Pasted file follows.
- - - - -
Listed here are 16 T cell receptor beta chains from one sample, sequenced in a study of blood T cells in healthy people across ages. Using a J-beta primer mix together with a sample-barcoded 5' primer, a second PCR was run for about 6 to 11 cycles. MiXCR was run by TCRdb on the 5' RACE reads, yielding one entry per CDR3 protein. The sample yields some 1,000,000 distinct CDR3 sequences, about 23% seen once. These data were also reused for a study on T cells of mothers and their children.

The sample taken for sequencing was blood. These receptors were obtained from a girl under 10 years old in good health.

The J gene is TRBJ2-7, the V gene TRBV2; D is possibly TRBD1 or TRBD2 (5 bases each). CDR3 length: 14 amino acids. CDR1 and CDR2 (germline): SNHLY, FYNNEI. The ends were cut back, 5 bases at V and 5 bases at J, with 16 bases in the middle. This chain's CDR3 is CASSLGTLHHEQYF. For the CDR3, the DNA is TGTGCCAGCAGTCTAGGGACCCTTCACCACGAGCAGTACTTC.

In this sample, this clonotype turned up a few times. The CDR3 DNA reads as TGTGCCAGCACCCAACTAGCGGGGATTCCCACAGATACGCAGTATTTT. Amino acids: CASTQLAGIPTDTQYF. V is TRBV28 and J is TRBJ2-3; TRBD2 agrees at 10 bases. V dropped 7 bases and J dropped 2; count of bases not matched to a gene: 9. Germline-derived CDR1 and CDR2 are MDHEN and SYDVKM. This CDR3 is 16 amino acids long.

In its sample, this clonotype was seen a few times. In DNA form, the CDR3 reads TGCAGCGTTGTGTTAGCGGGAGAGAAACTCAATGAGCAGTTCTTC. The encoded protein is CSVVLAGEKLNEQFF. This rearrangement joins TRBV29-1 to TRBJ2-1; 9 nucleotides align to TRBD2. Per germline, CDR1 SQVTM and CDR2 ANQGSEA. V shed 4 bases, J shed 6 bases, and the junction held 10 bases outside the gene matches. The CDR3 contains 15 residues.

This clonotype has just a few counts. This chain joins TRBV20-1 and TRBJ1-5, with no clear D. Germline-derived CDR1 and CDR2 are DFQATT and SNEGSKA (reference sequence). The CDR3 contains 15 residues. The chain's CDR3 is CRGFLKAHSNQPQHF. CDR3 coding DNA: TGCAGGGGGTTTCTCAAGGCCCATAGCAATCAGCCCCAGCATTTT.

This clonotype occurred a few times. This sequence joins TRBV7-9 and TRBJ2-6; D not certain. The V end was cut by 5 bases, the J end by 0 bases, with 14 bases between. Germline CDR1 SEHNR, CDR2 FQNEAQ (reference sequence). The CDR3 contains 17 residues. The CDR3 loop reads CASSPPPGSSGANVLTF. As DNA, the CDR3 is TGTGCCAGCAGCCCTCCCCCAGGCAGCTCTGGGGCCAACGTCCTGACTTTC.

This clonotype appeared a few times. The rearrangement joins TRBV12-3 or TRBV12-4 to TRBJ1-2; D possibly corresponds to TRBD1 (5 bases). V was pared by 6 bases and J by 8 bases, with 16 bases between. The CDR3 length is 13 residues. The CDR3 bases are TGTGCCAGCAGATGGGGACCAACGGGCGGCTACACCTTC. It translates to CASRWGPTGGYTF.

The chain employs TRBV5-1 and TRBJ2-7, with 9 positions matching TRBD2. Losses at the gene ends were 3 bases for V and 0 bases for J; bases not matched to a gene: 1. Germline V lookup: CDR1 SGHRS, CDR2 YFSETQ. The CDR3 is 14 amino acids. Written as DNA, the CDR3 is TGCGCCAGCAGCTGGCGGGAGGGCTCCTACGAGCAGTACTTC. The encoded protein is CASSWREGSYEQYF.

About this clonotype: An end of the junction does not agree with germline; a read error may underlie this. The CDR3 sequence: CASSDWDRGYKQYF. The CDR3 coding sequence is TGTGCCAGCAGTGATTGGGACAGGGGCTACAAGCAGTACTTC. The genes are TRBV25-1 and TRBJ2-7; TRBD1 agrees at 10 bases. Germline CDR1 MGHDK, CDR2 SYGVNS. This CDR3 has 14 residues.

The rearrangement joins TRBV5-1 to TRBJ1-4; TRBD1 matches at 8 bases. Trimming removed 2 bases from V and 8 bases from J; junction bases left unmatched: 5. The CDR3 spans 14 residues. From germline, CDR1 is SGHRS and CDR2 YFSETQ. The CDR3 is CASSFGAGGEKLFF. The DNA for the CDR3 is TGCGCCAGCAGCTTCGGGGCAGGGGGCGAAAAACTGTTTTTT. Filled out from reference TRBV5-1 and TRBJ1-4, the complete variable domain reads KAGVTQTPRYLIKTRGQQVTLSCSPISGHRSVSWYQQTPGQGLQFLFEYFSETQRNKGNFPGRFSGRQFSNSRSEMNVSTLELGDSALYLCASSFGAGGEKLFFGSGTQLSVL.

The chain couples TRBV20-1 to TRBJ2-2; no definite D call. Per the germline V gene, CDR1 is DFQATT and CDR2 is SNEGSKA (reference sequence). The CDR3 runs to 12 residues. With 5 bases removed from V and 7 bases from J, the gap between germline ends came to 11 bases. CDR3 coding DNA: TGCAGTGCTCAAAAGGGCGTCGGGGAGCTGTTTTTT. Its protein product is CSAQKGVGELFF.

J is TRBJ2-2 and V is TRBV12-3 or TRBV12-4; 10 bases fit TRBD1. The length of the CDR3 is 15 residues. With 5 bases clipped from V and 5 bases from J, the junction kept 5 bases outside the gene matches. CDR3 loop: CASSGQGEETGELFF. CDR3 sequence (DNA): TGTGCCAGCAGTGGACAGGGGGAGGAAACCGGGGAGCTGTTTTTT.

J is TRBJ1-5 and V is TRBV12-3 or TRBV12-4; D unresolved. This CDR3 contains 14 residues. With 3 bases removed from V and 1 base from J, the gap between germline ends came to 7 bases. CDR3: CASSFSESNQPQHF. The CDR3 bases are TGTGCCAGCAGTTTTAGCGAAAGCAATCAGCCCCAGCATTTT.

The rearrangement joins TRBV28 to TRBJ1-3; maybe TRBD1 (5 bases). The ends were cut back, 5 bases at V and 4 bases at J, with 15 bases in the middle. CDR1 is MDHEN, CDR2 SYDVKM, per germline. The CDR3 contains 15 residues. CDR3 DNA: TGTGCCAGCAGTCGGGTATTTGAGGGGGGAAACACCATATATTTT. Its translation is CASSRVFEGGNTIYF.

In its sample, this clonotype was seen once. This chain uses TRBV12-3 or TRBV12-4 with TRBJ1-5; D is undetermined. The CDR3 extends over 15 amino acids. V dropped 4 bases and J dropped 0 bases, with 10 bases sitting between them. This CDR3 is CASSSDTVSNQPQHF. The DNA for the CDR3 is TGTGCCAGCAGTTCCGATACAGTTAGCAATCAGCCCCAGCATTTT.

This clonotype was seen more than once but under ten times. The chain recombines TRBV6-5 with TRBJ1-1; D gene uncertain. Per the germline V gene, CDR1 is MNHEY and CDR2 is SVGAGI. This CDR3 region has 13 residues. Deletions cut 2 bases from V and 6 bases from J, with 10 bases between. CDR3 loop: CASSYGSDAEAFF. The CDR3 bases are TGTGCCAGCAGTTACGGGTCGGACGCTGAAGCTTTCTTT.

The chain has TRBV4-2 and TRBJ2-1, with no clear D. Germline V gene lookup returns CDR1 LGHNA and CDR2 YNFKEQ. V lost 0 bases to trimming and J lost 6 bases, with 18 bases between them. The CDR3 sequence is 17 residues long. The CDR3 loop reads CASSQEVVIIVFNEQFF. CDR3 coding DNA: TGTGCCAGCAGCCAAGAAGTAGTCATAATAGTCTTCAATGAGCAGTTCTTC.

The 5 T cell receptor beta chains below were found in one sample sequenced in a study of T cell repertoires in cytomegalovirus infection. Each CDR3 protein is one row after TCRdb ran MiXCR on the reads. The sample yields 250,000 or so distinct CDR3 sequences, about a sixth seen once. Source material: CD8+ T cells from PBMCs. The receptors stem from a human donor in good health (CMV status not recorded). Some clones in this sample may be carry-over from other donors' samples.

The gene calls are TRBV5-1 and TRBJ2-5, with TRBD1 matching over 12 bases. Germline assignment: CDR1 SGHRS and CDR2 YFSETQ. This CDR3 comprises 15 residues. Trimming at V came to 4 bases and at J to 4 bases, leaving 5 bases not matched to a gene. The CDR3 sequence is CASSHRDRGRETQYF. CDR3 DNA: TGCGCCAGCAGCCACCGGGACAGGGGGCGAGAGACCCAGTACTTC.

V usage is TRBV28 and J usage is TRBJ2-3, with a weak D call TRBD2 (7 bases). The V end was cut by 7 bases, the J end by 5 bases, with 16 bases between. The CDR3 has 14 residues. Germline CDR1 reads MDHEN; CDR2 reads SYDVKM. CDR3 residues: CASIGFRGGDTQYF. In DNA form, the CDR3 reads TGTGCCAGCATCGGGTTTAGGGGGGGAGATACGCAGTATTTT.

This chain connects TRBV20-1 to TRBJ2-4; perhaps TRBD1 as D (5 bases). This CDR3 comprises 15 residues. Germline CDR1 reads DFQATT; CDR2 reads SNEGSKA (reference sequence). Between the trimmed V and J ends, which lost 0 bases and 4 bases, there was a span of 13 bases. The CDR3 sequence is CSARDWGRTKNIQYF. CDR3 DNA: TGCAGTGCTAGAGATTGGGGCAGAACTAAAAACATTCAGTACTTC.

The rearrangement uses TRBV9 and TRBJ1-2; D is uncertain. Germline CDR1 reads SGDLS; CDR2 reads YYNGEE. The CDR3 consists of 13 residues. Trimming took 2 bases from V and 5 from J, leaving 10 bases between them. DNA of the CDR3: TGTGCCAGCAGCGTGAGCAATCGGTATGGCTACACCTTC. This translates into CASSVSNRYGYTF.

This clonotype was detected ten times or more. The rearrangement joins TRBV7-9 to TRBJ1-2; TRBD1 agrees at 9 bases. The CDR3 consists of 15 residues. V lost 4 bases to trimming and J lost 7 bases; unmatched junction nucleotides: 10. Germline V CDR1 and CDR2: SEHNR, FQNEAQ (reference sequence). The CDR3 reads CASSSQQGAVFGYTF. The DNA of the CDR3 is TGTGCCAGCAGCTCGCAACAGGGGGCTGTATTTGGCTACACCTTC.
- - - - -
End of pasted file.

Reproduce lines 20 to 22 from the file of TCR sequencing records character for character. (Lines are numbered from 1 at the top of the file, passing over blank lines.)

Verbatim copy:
The gene calls are TRBV5-1 and TRBJ2-5, with TRBD1 matching over 12 bases. Germline assignment: CDR1 SGHRS and CDR2 YFSETQ. This CDR3 comprises 15 residues. Trimming at V came to 4 bases and at J to 4 bases, leaving 5 bases not matched to a gene. The CDR3 sequence is CASSHRDRGRETQYF. CDR3 DNA: TGCGCCAGCAGCCACCGGGACAGGGGGCGAGAGACCCAGTACTTC.

V usage is TRBV28 and J usage is TRBJ2-3, with a weak D call TRBD2 (7 bases). The V end was cut by 7 bases, the J end by 5 bases, with 16 bases between. The CDR3 has 14 residues. Germline CDR1 reads MDHEN; CDR2 reads SYDVKM. CDR3 residues: CASIGFRGGDTQYF. In DNA form, the CDR3 reads TGTGCCAGCATCGGGTTTAGGGGGGGAGATACGCAGTATTTT.

This chain connects TRBV20-1 to TRBJ2-4; perhaps TRBD1 as D (5 bases). This CDR3 comprises 15 residues. Germline CDR1 reads DFQATT; CDR2 reads SNEGSKA (reference sequence). Between the trimmed V and J ends, which lost 0 bases and 4 bases, there was a span of 13 bases. The CDR3 sequence is CSARDWGRTKNIQYF. CDR3 DNA: TGCAGTGCTAGAGATTGGGGCAGAACTAAAAACATTCAGTACTTC.